What’s the temperature of your Business? Understanding the Balance Sheet

Part 1 of 3

The Balance Sheet can really help you understand your business.

  • Businesses don’t go bankrupt because they are not profitable, but because they run out of cash and can’t meet their financial obligations as they come due. You don’t see a business that is typically slow in sales go bankrupt, but one that is booming, having fun and growing too quickly.
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  • Profitable growing companies can also run out of cash because they need increasing amounts of working capital to support the investment of equipment and labour.
  • Many do not understand the balance sheet and are “scared of it”.
  • Many look at their financial reports once a year, typically at the end of the year.
October 2017 Financial Report Released – North Nova Press
  • Many are not looking at their financial reports as tools to look forward, as critical planning, guiding and management tools.
  • Many wonder why they need more cash as they increase their sales, and yet were hoping that more sales meant more profit and more freedom!
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  • The Balance Sheet is linked to a point in time – e.g. fiscal year end.  It is very similar as you taking the temperature of your body!  Yes, The Balance Sheet measures the temperature of your Company.
  •  It is a snap shot that determines the health of the company at that moment by looking at the Assets, Liabilities and Equity (Owner’s Net worth)
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  • Liabilities are not something to be feared, they are a by-product business itself.  It is knowing which liabilities are good and which to avoid that have the potential to wipe out a shareholders investment or put the company at risk.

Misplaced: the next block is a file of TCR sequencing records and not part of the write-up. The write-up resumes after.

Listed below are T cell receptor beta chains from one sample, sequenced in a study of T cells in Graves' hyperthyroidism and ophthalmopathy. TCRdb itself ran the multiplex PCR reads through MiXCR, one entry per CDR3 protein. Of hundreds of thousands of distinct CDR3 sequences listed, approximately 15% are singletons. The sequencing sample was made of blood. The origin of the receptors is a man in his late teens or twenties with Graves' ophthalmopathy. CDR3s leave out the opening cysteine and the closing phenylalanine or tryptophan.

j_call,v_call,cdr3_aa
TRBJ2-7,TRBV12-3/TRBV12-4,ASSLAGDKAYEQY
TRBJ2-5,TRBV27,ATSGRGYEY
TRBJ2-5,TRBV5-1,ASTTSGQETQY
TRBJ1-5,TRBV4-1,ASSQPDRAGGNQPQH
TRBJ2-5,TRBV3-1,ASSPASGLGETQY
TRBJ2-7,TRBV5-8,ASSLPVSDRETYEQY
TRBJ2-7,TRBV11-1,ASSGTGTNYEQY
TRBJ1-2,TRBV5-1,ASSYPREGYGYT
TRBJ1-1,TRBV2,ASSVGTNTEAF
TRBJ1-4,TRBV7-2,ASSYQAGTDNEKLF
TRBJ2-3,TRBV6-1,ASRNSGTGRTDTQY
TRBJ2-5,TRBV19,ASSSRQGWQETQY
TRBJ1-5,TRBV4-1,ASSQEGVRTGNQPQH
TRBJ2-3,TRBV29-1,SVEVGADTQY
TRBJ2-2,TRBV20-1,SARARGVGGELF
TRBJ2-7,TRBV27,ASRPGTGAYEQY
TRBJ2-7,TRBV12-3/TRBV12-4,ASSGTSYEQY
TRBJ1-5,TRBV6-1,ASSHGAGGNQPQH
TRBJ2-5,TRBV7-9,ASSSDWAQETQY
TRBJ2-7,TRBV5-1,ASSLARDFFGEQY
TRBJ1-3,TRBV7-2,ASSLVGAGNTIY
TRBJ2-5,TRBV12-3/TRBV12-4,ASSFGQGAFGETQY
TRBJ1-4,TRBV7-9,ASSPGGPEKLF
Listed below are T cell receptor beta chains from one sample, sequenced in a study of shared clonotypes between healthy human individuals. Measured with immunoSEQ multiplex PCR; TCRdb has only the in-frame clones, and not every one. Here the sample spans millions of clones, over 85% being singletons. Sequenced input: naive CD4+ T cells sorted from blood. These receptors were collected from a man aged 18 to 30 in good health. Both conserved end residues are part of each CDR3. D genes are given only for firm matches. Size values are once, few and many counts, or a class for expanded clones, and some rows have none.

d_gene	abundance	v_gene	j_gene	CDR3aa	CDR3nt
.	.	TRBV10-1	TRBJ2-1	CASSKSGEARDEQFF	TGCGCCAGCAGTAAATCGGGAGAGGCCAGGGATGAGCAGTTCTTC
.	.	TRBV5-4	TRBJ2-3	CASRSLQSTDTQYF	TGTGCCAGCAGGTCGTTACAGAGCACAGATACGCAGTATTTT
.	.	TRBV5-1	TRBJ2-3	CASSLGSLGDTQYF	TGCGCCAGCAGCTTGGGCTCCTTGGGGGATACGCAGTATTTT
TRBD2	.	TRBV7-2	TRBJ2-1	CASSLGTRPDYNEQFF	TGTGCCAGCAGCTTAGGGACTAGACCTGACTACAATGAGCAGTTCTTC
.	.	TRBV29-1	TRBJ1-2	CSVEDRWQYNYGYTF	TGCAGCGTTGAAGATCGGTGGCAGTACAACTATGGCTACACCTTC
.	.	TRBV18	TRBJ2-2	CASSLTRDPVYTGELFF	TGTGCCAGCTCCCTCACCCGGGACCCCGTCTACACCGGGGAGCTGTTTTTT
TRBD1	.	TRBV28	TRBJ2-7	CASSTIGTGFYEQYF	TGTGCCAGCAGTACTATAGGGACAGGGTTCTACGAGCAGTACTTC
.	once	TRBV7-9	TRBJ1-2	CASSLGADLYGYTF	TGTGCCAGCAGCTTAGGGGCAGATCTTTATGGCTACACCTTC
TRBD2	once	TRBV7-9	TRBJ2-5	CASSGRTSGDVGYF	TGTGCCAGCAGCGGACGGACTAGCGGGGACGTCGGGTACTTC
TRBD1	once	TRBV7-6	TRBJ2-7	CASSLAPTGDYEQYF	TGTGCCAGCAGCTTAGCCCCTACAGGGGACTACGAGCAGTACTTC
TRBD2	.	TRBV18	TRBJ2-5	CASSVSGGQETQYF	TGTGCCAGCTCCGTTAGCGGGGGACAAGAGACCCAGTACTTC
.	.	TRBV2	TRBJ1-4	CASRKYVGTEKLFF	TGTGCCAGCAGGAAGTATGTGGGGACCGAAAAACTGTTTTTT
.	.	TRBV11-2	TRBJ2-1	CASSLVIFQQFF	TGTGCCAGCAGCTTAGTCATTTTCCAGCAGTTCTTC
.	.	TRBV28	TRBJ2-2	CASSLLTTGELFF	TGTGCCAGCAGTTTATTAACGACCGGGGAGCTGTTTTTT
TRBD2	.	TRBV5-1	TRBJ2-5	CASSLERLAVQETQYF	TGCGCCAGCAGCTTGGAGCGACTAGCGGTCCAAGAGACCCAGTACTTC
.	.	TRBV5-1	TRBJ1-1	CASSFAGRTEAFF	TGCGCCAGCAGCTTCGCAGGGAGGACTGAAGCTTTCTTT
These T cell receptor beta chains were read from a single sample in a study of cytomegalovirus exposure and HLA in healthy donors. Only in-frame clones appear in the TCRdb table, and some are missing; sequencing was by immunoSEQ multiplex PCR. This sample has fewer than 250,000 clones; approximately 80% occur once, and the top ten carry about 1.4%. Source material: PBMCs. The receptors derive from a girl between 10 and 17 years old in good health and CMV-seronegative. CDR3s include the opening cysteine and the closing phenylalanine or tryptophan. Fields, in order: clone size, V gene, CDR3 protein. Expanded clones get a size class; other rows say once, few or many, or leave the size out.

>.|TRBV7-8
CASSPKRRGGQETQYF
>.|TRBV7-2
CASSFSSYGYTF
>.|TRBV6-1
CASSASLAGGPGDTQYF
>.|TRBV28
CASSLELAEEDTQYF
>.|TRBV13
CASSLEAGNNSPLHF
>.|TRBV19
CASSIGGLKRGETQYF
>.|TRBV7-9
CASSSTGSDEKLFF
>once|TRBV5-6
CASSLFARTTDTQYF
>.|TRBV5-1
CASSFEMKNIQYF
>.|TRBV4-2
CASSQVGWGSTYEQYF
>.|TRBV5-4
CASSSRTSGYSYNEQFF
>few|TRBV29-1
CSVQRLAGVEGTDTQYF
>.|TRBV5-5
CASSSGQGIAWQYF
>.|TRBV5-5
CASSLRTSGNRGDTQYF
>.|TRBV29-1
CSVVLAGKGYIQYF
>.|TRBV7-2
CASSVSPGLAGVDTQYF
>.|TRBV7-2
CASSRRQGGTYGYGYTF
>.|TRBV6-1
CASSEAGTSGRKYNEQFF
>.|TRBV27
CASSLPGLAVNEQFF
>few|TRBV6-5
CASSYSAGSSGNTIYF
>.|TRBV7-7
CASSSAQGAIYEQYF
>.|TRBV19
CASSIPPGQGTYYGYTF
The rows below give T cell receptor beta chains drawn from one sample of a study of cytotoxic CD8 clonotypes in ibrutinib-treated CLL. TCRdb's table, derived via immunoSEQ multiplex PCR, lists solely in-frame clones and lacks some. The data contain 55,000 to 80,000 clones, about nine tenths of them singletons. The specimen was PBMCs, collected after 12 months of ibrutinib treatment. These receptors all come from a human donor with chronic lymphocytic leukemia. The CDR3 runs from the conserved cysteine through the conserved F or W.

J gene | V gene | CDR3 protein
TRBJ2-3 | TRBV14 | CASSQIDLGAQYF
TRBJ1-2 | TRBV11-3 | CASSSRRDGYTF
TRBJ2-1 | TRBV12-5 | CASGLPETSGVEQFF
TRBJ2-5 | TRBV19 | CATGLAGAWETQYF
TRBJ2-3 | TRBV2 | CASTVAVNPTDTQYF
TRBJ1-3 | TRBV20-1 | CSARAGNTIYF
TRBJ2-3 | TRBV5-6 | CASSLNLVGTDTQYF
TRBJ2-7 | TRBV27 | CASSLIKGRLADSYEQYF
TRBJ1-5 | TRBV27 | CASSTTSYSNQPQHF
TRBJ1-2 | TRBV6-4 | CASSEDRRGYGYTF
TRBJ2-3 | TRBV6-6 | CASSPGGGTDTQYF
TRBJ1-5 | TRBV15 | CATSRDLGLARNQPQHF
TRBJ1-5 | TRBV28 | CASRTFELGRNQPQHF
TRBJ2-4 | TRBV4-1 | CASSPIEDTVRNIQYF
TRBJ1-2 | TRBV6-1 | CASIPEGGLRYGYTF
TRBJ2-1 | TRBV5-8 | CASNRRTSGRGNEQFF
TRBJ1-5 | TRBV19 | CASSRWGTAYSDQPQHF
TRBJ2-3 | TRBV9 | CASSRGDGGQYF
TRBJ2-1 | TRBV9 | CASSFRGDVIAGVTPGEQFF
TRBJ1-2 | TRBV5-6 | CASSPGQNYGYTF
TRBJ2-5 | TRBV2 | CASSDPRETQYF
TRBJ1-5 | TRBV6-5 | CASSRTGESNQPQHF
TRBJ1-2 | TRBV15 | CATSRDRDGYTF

• Bankers will often make financial ratios a part of your loan agreement and require you to keep your equity above a certain percentage of your debt, or your current assets above a certain percentage of your current liabilities

Structure of a Balance Sheet

  • Assets – represent things of value that a company owns and has in its possession, or something that will be received and can be measured objectively
    • Cash, Accounts Receivables, Notes receivables, Equipment, Buildings & Land, Office equipment
  • Liabilities – are what the company owes to others – lines of credit, accounts payable, the portion of long term debt that needs to be repaid within one year, accrued taxes etc. There are obligations that must be paid under certain conditions and time frames.
  • Equity – represents retained earnings and funds contributed by its shareholders

Relationship is expressed: Assets = Liabilities + Equity

In Part 2 of 3, we will discuss some important ratios and their meaning for your business!

If you have any questions or want a better understanding of your Balance Sheet, contact Southbrook Accounting.